Hugh Fearnley-Whittingstall / The River Cottage Cookbook's version:
our version:volCAKEno. All you need to to do is chop off the top, scoop out the innards (reserve seeds for a forthcoming mini post from Matthew), and fill the empty pumpkin bowls with health food.
Are half and half, butter, and Gruyere considered health food? If not, I may have given bad information a moment ago.
Autumnal decadence achieved! Happy Halloween!
Whole Pumpkin Baked with Cream
Recipe (slightly) adapted from The River Cottage Cookbook
1 medium (1 1/2 to 2 pound) pumpkin or several small ones or squashes (1 per person)
Up to 1 pound Gruyere cheese, shredded (depending on the size of your pumpkin)
Up to 4 cups half and half (again depending on the size of your pumpkin)
Freshly grated nutmeg
Salt and Freshly ground black pepper
3 cloves garlic minced
¼ lb stale bread, torn or cut into chunks
1 tablespoon butter
Slice the top off the pumpkin or squashes three-quarters of the way up and retain; this is your lid. Scoop out all the seeds and surrounding fibers from the pumpkin.
Place the scooped-out pumpkin on a baking tray or in an ovenproof dish (which must have sides to catch any leaking cream - an accident that shouldn't, but can, happen).
Put enough grated Gruyere into the empty cavity of the pumpkin to fill about a third of it, then pour in the half and half until the cavity is two-thirds full.
Add the minced garlic, bread, few gratings of nutmeg, a little salt (about 1/2 teaspoon or more per mini pumpkin) and plenty of black pepper (at least 1/4 teaspoon for mini pumpkins). Throw in a bit of butter and replace the lid, so the pumpkin is whole again.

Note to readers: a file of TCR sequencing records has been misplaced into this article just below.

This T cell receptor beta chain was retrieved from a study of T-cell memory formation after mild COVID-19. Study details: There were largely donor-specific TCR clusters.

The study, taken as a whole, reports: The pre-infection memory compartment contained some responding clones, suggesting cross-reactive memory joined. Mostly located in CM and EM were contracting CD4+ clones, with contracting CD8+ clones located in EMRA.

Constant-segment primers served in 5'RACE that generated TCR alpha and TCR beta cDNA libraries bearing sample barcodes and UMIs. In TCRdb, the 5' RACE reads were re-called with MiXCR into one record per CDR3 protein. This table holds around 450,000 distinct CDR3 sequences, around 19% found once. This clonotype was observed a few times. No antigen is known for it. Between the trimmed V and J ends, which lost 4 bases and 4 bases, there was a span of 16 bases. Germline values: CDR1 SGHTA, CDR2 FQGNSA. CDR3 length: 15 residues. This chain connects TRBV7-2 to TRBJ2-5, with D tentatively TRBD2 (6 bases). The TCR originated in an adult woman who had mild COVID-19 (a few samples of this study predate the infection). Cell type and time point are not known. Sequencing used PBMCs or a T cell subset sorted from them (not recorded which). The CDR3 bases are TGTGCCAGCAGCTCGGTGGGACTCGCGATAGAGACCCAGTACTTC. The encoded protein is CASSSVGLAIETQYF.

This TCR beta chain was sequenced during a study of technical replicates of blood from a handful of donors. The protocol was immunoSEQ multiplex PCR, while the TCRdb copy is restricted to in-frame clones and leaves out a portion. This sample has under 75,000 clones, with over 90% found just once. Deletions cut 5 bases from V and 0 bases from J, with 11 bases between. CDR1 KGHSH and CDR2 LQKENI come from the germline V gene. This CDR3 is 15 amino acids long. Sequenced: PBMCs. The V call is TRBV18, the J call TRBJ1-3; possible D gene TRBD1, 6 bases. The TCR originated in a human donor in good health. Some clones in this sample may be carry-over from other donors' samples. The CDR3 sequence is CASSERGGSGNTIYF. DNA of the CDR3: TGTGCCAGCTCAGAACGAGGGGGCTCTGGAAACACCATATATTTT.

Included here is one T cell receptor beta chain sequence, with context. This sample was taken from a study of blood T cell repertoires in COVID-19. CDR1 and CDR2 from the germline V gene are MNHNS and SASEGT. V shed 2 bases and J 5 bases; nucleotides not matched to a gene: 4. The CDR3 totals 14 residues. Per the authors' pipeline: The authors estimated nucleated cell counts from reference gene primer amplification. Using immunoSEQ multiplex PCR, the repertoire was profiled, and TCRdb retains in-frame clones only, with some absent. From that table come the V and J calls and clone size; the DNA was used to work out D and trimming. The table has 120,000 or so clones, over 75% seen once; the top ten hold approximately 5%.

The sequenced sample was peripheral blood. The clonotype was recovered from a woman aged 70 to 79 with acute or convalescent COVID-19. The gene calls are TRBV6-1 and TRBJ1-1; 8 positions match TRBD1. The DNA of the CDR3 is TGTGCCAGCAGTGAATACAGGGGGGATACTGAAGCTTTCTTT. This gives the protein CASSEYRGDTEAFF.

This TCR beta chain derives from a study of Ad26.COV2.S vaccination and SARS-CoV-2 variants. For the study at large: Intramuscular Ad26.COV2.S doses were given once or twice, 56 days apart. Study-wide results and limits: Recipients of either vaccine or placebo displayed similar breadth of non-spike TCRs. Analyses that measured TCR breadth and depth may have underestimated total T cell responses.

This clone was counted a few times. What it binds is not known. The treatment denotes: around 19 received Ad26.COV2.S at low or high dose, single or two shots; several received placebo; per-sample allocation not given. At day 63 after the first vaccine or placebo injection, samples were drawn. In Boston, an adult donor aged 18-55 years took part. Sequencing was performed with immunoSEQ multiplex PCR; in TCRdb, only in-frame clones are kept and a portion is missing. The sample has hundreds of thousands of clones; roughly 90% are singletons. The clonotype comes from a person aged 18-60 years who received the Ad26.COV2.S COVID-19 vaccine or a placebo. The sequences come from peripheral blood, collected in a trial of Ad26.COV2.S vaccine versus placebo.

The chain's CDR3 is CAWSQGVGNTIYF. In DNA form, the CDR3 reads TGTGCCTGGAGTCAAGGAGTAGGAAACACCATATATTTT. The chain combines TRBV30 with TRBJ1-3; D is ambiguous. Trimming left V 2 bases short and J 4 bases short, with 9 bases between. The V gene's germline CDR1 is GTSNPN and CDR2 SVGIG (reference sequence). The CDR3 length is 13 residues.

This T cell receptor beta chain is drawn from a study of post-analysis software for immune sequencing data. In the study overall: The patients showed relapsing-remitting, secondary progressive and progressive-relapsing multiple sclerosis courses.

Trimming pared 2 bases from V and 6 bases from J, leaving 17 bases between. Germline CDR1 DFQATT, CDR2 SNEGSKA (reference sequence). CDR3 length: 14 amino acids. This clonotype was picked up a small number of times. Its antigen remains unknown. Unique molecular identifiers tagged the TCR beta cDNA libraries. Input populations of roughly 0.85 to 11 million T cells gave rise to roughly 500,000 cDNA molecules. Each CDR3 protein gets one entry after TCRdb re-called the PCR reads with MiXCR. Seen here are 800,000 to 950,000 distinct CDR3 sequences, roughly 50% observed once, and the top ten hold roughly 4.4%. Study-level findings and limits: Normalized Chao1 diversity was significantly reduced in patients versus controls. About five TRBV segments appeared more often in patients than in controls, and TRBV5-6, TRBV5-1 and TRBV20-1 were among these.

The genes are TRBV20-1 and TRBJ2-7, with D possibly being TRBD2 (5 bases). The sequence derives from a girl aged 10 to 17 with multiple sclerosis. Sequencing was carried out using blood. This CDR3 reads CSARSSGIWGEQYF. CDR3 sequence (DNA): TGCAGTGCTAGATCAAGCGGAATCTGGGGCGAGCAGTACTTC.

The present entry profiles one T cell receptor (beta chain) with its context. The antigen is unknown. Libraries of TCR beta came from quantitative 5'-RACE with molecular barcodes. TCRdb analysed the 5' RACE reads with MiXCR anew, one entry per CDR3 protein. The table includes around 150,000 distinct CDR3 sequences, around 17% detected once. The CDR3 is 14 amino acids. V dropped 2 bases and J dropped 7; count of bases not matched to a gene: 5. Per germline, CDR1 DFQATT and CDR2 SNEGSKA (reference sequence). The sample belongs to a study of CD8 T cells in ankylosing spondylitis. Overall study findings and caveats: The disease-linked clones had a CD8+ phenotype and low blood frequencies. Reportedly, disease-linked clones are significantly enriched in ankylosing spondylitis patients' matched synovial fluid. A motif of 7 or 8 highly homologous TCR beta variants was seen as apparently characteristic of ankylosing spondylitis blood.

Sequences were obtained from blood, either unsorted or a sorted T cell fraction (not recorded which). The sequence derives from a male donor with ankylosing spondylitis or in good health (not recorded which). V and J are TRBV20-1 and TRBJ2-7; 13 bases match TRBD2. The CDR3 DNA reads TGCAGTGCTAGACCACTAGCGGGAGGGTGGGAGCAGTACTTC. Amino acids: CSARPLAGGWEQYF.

Place in a fairly hot oven (375°F) and cook for 45 minutes-1 1/4 hours, depending on the size of the pumpkin. Test for doneness by removing the lid and poking at the flesh from the inside. It should be nice and tender.
At this point, the skin may be lightly burnt and the whole thing just beginning to sag a bit. Be wary: when the pumpkin is completely soft and cooked through, there is a real danger of collapse.
The larger the pumpkin, the bigger the danger. Don't panic if it happens. It will look a bit deflated but will still taste delicious.
Serve small squashes individually in bowls, with spoons to scoop out the flesh. Serve the larger pumpkin by scooping plenty of flesh and the creamy, cheesy liquid (the Gruyere comes out in lovely long, messy strings) into warmed soup bowls. Either way, serve piping hot.